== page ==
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fealty

[fee-uh l-tee]
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noun, plural fe·al·ties.
  1. History/Historical.
    1. fidelity to a lord.
    2. the obligation or the engagement to be faithful to a lord, usually sworn to by a vassal.
  2. fidelity; faithfulness.
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Origin of fealty

1275–1325; Middle English feute, feaute, fealtye < Anglo-French, Old French feauté, fealté < Latin fidēlitāt- (stem of fidēlitās) fidelity; internal -au-, -al- from feal, reshaping (by substitution of -al- -al1) of fe(d)eil < Latin fidēlis
Related formsnon·fe·al·ty, noun, plural non·fe·al·ties.un·fe·al·ty, noun, plural un·fe·al·ties.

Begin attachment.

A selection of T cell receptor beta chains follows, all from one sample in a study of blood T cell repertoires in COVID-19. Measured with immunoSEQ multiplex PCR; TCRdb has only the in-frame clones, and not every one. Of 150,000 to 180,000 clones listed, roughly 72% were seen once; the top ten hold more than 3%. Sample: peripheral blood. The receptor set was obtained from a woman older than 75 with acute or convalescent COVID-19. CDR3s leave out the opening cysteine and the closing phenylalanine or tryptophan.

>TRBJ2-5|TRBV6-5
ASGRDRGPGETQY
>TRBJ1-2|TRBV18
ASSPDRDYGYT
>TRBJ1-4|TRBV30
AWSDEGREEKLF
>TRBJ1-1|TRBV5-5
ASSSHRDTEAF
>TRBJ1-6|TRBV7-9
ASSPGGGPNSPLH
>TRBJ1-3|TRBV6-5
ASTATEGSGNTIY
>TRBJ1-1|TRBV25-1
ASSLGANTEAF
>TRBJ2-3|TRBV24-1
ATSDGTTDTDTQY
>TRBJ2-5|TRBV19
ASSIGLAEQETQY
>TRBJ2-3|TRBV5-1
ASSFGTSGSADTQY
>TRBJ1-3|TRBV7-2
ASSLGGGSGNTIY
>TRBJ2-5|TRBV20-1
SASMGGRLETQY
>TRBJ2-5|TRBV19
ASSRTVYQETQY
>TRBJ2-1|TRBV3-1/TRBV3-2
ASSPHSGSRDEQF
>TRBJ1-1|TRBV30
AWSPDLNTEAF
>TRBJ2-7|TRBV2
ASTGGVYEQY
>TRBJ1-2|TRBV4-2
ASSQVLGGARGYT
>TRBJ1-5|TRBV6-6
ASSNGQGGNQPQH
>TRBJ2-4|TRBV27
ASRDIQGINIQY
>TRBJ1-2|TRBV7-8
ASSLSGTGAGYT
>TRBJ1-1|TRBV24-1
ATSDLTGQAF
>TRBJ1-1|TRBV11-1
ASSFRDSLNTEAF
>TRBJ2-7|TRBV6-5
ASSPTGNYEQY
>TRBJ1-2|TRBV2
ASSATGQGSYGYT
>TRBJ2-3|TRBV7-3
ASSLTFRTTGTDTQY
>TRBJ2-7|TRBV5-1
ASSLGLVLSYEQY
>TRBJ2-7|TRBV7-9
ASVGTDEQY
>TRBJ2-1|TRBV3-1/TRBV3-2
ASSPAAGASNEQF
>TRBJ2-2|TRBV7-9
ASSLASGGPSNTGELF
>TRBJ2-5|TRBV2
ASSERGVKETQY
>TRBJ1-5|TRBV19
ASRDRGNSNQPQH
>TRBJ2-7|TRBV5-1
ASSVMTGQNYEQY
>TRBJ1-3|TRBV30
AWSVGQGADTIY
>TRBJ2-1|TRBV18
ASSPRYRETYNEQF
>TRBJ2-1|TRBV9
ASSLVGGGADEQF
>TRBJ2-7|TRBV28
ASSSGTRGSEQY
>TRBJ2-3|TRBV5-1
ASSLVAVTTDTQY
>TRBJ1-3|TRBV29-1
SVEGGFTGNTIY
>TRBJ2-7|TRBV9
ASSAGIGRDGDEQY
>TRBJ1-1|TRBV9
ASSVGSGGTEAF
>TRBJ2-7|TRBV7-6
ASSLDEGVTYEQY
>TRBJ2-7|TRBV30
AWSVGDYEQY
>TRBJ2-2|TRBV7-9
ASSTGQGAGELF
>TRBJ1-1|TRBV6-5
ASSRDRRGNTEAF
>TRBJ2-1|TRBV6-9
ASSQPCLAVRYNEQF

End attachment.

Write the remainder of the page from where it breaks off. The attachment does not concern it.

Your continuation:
Synonyms

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2. loyalty, devotion.
Dictionary.com Unabridged Based on the Random House Unabridged Dictionary, © Random House, Inc. 2018

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British Dictionary definitions for fealty

fealty

noun plural -ties
  1. (in feudal society) the loyalty sworn to one's lord on becoming his vassalSee homage (def. 2)
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Word Origin

C14: from Old French fealte, from Latin fidēlitās fidelity
Collins English Dictionary - Complete & Unabridged 2012 Digital Edition © William Collins Sons & Co. Ltd. 1979, 1986 © HarperCollins Publishers 1998, 2000, 2003, 2005, 2006, 2007, 2009, 2012

Word Origin and History for fealty

n.

c.1300, from Old French feauté "loyalty, fidelity; homage sworn by a vassal to his overlord; faithfulness," from Latin fidelitatem (nominative fidelitas) "fidelity," from fidelis "loyal, faithful" (see fidelity).

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Online Etymology Dictionary, © 2010 Douglas Harper